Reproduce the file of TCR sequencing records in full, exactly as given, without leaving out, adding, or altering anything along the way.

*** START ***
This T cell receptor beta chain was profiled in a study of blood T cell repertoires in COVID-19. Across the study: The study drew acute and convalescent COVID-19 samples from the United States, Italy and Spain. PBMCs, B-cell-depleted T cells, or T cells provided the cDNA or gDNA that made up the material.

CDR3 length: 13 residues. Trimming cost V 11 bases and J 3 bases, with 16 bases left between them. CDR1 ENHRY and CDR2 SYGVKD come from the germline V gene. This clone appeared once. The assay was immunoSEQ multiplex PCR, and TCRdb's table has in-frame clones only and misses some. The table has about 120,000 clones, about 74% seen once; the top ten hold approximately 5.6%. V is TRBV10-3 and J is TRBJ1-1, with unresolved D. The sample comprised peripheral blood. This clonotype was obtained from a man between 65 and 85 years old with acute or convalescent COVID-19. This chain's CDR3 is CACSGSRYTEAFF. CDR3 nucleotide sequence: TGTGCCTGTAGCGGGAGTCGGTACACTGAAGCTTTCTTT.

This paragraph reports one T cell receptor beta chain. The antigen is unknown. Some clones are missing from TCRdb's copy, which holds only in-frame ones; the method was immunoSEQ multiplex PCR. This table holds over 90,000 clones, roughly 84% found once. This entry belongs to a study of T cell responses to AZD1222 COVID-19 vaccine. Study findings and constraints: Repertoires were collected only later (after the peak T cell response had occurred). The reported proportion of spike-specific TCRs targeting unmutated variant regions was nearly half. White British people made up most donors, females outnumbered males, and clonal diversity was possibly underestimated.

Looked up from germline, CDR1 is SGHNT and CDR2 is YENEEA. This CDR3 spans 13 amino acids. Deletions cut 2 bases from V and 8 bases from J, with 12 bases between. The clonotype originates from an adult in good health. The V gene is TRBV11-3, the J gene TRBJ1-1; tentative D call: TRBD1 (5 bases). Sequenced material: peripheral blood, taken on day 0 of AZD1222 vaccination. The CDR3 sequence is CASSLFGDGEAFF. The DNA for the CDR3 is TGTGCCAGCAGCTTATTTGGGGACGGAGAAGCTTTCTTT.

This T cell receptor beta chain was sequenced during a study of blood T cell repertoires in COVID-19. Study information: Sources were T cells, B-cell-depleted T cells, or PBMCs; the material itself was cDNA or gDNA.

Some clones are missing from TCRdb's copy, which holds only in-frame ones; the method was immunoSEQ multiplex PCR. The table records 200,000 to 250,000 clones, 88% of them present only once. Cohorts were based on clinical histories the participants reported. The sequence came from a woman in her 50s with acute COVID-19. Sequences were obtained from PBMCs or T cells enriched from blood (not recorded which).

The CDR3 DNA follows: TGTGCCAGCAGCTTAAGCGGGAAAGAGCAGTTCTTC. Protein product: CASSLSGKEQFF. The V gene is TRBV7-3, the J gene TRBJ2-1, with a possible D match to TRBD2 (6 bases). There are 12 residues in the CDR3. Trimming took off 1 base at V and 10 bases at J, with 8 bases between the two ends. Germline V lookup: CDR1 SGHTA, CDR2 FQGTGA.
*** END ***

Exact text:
This T cell receptor beta chain was profiled in a study of blood T cell repertoires in COVID-19. Across the study: The study drew acute and convalescent COVID-19 samples from the United States, Italy and Spain. PBMCs, B-cell-depleted T cells, or T cells provided the cDNA or gDNA that made up the material.

CDR3 length: 13 residues. Trimming cost V 11 bases and J 3 bases, with 16 bases left between them. CDR1 ENHRY and CDR2 SYGVKD come from the germline V gene. This clone appeared once. The assay was immunoSEQ multiplex PCR, and TCRdb's table has in-frame clones only and misses some. The table has about 120,000 clones, about 74% seen once; the top ten hold approximately 5.6%. V is TRBV10-3 and J is TRBJ1-1, with unresolved D. The sample comprised peripheral blood. This clonotype was obtained from a man between 65 and 85 years old with acute or convalescent COVID-19. This chain's CDR3 is CACSGSRYTEAFF. CDR3 nucleotide sequence: TGTGCCTGTAGCGGGAGTCGGTACACTGAAGCTTTCTTT.

This paragraph reports one T cell receptor beta chain. The antigen is unknown. Some clones are missing from TCRdb's copy, which holds only in-frame ones; the method was immunoSEQ multiplex PCR. This table holds over 90,000 clones, roughly 84% found once. This entry belongs to a study of T cell responses to AZD1222 COVID-19 vaccine. Study findings and constraints: Repertoires were collected only later (after the peak T cell response had occurred). The reported proportion of spike-specific TCRs targeting unmutated variant regions was nearly half. White British people made up most donors, females outnumbered males, and clonal diversity was possibly underestimated.

Looked up from germline, CDR1 is SGHNT and CDR2 is YENEEA. This CDR3 spans 13 amino acids. Deletions cut 2 bases from V and 8 bases from J, with 12 bases between. The clonotype originates from an adult in good health. The V gene is TRBV11-3, the J gene TRBJ1-1; tentative D call: TRBD1 (5 bases). Sequenced material: peripheral blood, taken on day 0 of AZD1222 vaccination. The CDR3 sequence is CASSLFGDGEAFF. The DNA for the CDR3 is TGTGCCAGCAGCTTATTTGGGGACGGAGAAGCTTTCTTT.

This T cell receptor beta chain was sequenced during a study of blood T cell repertoires in COVID-19. Study information: Sources were T cells, B-cell-depleted T cells, or PBMCs; the material itself was cDNA or gDNA.

Some clones are missing from TCRdb's copy, which holds only in-frame ones; the method was immunoSEQ multiplex PCR. The table records 200,000 to 250,000 clones, 88% of them present only once. Cohorts were based on clinical histories the participants reported. The sequence came from a woman in her 50s with acute COVID-19. Sequences were obtained from PBMCs or T cells enriched from blood (not recorded which).

The CDR3 DNA follows: TGTGCCAGCAGCTTAAGCGGGAAAGAGCAGTTCTTC. Protein product: CASSLSGKEQFF. The V gene is TRBV7-3, the J gene TRBJ2-1, with a possible D match to TRBD2 (6 bases). There are 12 residues in the CDR3. Trimming took off 1 base at V and 10 bases at J, with 8 bases between the two ends. Germline V lookup: CDR1 SGHTA, CDR2 FQGTGA.